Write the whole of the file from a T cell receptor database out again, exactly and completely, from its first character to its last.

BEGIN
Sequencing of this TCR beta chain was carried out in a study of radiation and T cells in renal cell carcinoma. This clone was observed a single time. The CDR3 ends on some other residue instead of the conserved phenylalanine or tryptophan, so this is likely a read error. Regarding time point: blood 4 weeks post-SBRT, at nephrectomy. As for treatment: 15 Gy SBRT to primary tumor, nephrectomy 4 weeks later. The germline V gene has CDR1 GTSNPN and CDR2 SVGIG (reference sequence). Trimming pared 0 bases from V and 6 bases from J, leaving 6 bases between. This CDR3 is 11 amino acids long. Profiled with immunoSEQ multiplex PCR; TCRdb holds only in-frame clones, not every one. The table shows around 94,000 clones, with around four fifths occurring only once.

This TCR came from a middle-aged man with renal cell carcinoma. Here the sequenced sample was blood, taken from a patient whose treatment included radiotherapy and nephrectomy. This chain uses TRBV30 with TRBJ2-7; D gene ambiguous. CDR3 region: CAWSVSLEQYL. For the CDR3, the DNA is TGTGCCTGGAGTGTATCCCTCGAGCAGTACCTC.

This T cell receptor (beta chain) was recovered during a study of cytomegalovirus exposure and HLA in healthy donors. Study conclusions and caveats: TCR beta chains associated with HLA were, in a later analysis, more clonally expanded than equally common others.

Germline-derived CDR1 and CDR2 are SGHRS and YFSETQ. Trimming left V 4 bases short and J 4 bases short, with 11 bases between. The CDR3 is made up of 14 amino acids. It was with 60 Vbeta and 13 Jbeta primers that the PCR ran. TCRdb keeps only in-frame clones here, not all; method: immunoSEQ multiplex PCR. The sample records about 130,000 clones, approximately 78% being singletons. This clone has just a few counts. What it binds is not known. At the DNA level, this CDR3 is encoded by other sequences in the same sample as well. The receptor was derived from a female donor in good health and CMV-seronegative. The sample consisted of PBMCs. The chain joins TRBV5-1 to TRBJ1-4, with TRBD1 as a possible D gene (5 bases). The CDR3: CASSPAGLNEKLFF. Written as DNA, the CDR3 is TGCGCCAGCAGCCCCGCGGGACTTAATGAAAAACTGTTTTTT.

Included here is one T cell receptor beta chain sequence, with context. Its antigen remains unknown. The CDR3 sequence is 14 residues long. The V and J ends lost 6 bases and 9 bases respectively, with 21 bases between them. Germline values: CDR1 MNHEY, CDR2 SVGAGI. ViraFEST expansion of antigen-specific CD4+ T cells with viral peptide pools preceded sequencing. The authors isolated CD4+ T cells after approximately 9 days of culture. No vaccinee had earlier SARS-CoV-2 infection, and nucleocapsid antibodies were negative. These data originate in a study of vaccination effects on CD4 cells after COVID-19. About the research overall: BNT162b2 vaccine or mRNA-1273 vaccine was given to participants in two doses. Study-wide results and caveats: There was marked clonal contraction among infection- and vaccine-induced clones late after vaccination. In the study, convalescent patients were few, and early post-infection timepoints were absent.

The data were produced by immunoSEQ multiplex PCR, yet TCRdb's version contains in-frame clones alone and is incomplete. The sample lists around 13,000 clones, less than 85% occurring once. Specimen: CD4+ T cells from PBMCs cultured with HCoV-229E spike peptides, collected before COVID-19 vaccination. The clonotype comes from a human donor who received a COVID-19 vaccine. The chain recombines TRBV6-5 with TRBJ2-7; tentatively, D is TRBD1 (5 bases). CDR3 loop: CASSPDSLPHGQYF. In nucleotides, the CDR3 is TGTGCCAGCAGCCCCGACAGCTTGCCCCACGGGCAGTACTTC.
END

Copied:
Sequencing of this TCR beta chain was carried out in a study of radiation and T cells in renal cell carcinoma. This clone was observed a single time. The CDR3 ends on some other residue instead of the conserved phenylalanine or tryptophan, so this is likely a read error. Regarding time point: blood 4 weeks post-SBRT, at nephrectomy. As for treatment: 15 Gy SBRT to primary tumor, nephrectomy 4 weeks later. The germline V gene has CDR1 GTSNPN and CDR2 SVGIG (reference sequence). Trimming pared 0 bases from V and 6 bases from J, leaving 6 bases between. This CDR3 is 11 amino acids long. Profiled with immunoSEQ multiplex PCR; TCRdb holds only in-frame clones, not every one. The table shows around 94,000 clones, with around four fifths occurring only once.

This TCR came from a middle-aged man with renal cell carcinoma. Here the sequenced sample was blood, taken from a patient whose treatment included radiotherapy and nephrectomy. This chain uses TRBV30 with TRBJ2-7; D gene ambiguous. CDR3 region: CAWSVSLEQYL. For the CDR3, the DNA is TGTGCCTGGAGTGTATCCCTCGAGCAGTACCTC.

This T cell receptor (beta chain) was recovered during a study of cytomegalovirus exposure and HLA in healthy donors. Study conclusions and caveats: TCR beta chains associated with HLA were, in a later analysis, more clonally expanded than equally common others.

Germline-derived CDR1 and CDR2 are SGHRS and YFSETQ. Trimming left V 4 bases short and J 4 bases short, with 11 bases between. The CDR3 is made up of 14 amino acids. It was with 60 Vbeta and 13 Jbeta primers that the PCR ran. TCRdb keeps only in-frame clones here, not all; method: immunoSEQ multiplex PCR. The sample records about 130,000 clones, approximately 78% being singletons. This clone has just a few counts. What it binds is not known. At the DNA level, this CDR3 is encoded by other sequences in the same sample as well. The receptor was derived from a female donor in good health and CMV-seronegative. The sample consisted of PBMCs. The chain joins TRBV5-1 to TRBJ1-4, with TRBD1 as a possible D gene (5 bases). The CDR3: CASSPAGLNEKLFF. Written as DNA, the CDR3 is TGCGCCAGCAGCCCCGCGGGACTTAATGAAAAACTGTTTTTT.

Included here is one T cell receptor beta chain sequence, with context. Its antigen remains unknown. The CDR3 sequence is 14 residues long. The V and J ends lost 6 bases and 9 bases respectively, with 21 bases between them. Germline values: CDR1 MNHEY, CDR2 SVGAGI. ViraFEST expansion of antigen-specific CD4+ T cells with viral peptide pools preceded sequencing. The authors isolated CD4+ T cells after approximately 9 days of culture. No vaccinee had earlier SARS-CoV-2 infection, and nucleocapsid antibodies were negative. These data originate in a study of vaccination effects on CD4 cells after COVID-19. About the research overall: BNT162b2 vaccine or mRNA-1273 vaccine was given to participants in two doses. Study-wide results and caveats: There was marked clonal contraction among infection- and vaccine-induced clones late after vaccination. In the study, convalescent patients were few, and early post-infection timepoints were absent.

The data were produced by immunoSEQ multiplex PCR, yet TCRdb's version contains in-frame clones alone and is incomplete. The sample lists around 13,000 clones, less than 85% occurring once. Specimen: CD4+ T cells from PBMCs cultured with HCoV-229E spike peptides, collected before COVID-19 vaccination. The clonotype comes from a human donor who received a COVID-19 vaccine. The chain recombines TRBV6-5 with TRBJ2-7; tentatively, D is TRBD1 (5 bases). CDR3 loop: CASSPDSLPHGQYF. In nucleotides, the CDR3 is TGTGCCAGCAGCCCCGACAGCTTGCCCCACGGGCAGTACTTC.